The first argument we had after I’d made that decision didn’t go very well. I was overwhelmed with my need to be right, too proud to let him believe he was ‘winning’. I was sucked back into the familiar rhythm that had wreaked havoc on my life for the previous six years. I had to learn to listen, even when I felt unheard and I had to be kind even when I wanted to rage. The next time we argued, I let him have the last word. It ate away at me for days. But, the more I practiced, the easier it got. Soon, I was barely reacting at all.

Then, something amazing began to happen. The more I softened, the more he did as well. Our communication became more thoughtful, which led to more understanding and compassion. Slowly, and with some backward steps too, our relationship changed. It grew to be a respectful exchange of ideas in regards to the two things we value most in our lives. Our children.

Nicole Dalcourt

https://www.facebook.com/nicolecdalcourt/

https://www.instagram.com/author.nicoledalcourt/

Entrepreneurship & Mental Health

By Sarah Swain

That face you make when someone tells you that you shouldn’t be stressed or depressed as an entrepreneur who gets to bring their vision to life.

FACT: entrepreneurs are more susceptible to depression, anxiety and substance abuse than traditional employees (source in bio for reference). .

Why?

Stress. Uncertainty. Social isolation. Personal and professional identity crossover. To name a FEW, of many…

Don’t let the world of Instagrammers living the dream on the beaches of Bali fool you into thinking something must be wrong with you and how you’re feeling behind the scenes of your business.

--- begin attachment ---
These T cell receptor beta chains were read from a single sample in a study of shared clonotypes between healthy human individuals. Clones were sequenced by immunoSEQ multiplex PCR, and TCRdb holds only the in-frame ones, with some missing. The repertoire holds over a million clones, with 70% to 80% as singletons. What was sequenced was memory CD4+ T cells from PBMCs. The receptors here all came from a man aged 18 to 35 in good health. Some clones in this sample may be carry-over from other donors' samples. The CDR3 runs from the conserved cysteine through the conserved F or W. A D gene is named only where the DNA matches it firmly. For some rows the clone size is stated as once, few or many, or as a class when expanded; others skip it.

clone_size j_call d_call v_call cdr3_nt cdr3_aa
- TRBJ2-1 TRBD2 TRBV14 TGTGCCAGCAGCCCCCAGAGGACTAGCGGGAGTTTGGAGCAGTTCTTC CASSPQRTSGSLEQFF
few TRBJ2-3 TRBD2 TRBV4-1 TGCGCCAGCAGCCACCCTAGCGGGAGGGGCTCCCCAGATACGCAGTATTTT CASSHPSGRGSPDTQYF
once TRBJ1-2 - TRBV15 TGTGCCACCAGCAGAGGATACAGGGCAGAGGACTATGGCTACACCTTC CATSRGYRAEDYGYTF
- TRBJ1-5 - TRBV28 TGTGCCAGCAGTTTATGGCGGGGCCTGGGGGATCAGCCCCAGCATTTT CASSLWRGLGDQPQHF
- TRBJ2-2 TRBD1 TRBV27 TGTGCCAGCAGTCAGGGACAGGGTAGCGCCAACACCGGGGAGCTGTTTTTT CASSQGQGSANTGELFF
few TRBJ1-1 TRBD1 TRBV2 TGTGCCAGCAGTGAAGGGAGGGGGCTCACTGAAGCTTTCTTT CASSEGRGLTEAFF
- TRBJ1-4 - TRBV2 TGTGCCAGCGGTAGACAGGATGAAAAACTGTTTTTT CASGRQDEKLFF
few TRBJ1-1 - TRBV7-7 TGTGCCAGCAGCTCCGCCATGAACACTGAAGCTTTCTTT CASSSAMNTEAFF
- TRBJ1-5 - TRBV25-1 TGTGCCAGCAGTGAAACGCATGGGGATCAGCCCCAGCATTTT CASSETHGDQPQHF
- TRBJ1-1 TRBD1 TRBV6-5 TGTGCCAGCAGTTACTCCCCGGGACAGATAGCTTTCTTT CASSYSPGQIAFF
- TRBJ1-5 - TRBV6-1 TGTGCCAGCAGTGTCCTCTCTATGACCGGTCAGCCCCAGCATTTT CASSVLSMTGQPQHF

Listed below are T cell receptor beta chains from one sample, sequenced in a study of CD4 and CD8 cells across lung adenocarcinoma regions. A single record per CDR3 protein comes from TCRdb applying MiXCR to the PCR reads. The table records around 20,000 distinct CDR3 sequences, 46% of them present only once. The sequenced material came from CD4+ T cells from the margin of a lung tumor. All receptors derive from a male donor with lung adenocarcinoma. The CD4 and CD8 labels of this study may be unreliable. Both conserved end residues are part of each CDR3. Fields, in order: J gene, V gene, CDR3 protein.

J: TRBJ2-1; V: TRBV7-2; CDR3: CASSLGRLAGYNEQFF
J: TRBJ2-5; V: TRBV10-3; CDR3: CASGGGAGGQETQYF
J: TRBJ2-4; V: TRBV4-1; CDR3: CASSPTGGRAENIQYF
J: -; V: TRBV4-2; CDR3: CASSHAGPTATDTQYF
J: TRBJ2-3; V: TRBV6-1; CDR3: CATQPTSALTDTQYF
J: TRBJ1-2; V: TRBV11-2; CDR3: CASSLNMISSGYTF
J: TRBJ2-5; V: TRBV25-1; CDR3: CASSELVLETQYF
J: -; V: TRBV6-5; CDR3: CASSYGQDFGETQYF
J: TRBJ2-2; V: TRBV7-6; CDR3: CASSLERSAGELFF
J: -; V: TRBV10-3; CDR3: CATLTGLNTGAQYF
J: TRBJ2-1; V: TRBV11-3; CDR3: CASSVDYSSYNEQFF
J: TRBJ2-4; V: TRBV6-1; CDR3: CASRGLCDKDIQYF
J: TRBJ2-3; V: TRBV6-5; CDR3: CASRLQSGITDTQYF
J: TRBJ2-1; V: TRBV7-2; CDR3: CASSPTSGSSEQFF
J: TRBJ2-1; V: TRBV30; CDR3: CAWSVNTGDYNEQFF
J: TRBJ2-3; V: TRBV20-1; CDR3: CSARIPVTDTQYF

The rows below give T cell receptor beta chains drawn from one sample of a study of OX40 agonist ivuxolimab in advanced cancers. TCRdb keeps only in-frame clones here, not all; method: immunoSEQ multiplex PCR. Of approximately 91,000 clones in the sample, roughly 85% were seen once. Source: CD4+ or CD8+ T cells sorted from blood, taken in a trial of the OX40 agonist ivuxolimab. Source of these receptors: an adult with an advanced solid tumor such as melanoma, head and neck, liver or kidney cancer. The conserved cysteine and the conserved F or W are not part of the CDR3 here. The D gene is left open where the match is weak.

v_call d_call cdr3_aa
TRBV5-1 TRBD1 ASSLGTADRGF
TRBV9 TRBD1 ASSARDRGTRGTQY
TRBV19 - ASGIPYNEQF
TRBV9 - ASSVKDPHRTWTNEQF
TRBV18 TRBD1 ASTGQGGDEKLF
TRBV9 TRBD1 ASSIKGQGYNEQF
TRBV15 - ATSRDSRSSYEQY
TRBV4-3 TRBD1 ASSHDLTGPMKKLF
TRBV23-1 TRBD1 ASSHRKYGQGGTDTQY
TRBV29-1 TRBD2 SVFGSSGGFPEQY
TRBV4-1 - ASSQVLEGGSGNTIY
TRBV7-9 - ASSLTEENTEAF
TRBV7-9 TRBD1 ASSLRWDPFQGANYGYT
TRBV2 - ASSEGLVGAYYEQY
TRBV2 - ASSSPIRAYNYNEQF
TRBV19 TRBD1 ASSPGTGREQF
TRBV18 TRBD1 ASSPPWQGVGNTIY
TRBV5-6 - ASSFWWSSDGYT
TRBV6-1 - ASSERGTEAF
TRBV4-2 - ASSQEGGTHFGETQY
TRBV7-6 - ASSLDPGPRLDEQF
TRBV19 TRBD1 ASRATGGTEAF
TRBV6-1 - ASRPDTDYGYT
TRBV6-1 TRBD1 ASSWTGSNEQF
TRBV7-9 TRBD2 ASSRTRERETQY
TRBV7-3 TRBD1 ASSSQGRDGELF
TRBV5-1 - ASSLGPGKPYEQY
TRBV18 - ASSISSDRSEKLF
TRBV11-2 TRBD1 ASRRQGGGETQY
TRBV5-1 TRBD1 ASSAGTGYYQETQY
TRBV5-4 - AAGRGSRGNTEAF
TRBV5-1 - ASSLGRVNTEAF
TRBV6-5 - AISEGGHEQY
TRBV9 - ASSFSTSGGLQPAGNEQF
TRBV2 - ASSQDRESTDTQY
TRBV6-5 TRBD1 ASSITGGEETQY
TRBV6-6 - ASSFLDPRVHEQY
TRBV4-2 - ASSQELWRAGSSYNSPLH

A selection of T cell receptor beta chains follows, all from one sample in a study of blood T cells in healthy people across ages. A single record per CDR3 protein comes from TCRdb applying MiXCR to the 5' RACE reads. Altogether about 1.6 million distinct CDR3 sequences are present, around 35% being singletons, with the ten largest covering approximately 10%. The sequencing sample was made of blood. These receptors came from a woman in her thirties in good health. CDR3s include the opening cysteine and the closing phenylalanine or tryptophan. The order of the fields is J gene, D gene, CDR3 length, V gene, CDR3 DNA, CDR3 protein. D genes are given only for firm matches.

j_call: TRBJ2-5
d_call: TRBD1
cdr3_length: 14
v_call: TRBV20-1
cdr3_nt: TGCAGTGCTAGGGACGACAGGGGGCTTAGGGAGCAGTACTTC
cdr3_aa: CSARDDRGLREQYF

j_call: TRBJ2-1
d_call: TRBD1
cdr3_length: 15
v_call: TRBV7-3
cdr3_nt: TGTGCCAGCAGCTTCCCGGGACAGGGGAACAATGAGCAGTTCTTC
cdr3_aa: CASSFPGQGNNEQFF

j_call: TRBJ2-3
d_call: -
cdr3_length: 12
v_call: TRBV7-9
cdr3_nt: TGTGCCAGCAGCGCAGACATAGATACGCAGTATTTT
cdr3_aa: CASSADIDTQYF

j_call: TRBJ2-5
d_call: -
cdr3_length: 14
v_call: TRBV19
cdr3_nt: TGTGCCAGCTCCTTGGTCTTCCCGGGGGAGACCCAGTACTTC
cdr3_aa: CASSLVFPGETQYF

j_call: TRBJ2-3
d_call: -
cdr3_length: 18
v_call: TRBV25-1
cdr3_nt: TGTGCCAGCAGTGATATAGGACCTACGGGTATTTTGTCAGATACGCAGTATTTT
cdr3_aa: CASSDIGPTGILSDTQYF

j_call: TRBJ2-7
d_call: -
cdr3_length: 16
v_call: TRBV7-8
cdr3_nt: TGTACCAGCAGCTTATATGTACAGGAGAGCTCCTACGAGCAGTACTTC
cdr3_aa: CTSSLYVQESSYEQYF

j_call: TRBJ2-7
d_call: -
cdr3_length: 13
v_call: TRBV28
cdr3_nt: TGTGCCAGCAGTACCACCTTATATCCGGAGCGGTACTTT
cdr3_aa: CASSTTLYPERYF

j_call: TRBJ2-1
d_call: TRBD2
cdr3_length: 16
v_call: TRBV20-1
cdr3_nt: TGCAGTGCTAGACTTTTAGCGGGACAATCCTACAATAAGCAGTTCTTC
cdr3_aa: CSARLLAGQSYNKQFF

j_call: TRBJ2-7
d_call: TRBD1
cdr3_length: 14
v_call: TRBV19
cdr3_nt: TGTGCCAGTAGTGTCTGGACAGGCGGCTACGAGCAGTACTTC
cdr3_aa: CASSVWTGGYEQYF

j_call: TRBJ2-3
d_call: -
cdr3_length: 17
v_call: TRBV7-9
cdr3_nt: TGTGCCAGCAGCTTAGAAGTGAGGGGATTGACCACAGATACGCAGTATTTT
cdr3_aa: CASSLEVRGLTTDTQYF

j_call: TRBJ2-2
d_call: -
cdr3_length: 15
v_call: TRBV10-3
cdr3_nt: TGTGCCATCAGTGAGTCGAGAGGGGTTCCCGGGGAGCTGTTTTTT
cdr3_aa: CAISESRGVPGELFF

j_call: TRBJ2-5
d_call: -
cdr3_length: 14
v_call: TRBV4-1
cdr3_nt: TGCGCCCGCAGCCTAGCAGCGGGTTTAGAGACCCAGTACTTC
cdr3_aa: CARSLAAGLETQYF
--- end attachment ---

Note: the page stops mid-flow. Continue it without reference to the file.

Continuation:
Gratitude isn’t lost on you for what you get to do with your life.

And it’s confusing as hell when you feel like you have it all, and feel like Hell all in one single moment.

There’s also nothing wrong with how you’re feeling. You’re not alone in your feelings.
Talk.
Reach out.
Talk to me.

Chances are I’ve felt what you’re feeling, too…and, we’ve got this.

And to all the entrepreneurs out there who make it all seem so easy, glamorous, and filled with nothing other than joy, beaches and laptops 👉🏼 This falsehood is harming people. This shit is hard! And sometimes it flat out hurts.

I have a full transparency e-book on Entrepreneurship Year 1 releasing in a couple of weeks and in it, I bare all this stuff – the behind the scenes funk, for this exact reason. It’s hard, it hurts, ands it’s lonely…all simultaneously along side joy, bliss, passion and excitement – the stuff that makes it all worth it !!.

Three articles below to help illustrate the relationship between entrepreneurship & mental health.

Sarah Swain

Founder & Visionary at The Great Canadian Woman

https://www.instagram.com/thegreatcanadianwoman/